Sunday, April 5, 2009


One of the most common melons in the world, which we all call a watermelon, is called a "pepo" by botanists. Watermelons are believed to have originated in Africa and were described by Africa explorer Dr. David Livingstone as being plentiful in the Kalahari Desert. They were cultivated in the Nile Valley in the second millenium B.C. and many watermelon seeds were found in the tomb of King Tutankhamun. By the 10th century A.D. they were being grown in China, which today is their largest producer. By 1615 the word watermelon had entered the English dictionary.

Early French explorers found Native Americans cultivating them in the Mississippi Valley and they were spotted in Massachusetts in 1629, Florida in 1664, Connecticut in 1747 and the Colorado River area in 1799.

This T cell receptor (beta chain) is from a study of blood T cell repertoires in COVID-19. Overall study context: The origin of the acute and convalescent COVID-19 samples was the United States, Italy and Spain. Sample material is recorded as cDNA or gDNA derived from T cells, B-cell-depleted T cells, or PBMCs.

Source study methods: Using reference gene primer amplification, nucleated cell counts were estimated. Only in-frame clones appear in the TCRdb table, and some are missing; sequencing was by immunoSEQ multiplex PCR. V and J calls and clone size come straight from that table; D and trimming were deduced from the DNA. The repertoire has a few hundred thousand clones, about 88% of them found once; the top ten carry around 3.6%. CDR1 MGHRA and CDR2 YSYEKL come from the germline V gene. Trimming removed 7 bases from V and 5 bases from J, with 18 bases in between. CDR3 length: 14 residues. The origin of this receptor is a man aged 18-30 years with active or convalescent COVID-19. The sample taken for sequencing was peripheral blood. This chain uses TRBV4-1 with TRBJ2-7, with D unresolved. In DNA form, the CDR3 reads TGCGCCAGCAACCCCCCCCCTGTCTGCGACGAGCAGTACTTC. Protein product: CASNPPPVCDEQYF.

Today there are over 50 varieties that range from one to 200 pounds, with flesh in pink, red, white, yellow or orange. The Japanese have grown square watermelons inside glass containers, to ease storage and stacking and are experimenting with pyramid shapes. Watermelon are 92% water by weight, a good nutritional treat any time of the year.

The oil on canvas painting above was made in 1918 by Boris Kustodiev of his wife. It currently hangs in the Russian Museum in St. Petersburg. It depicts the bountiful life that had ceased to exist, thanks to the Russian Revolution and the Communist policies that followed.

1 comment:

High Desert Diva said...

I had no idea there were so many different types of watermelon....and growing them square in glass jars...whoa! What a concept.

Love the painting! So nice to see a model who isn't anorexic. Hoping for a cultural turn-around to days of yore....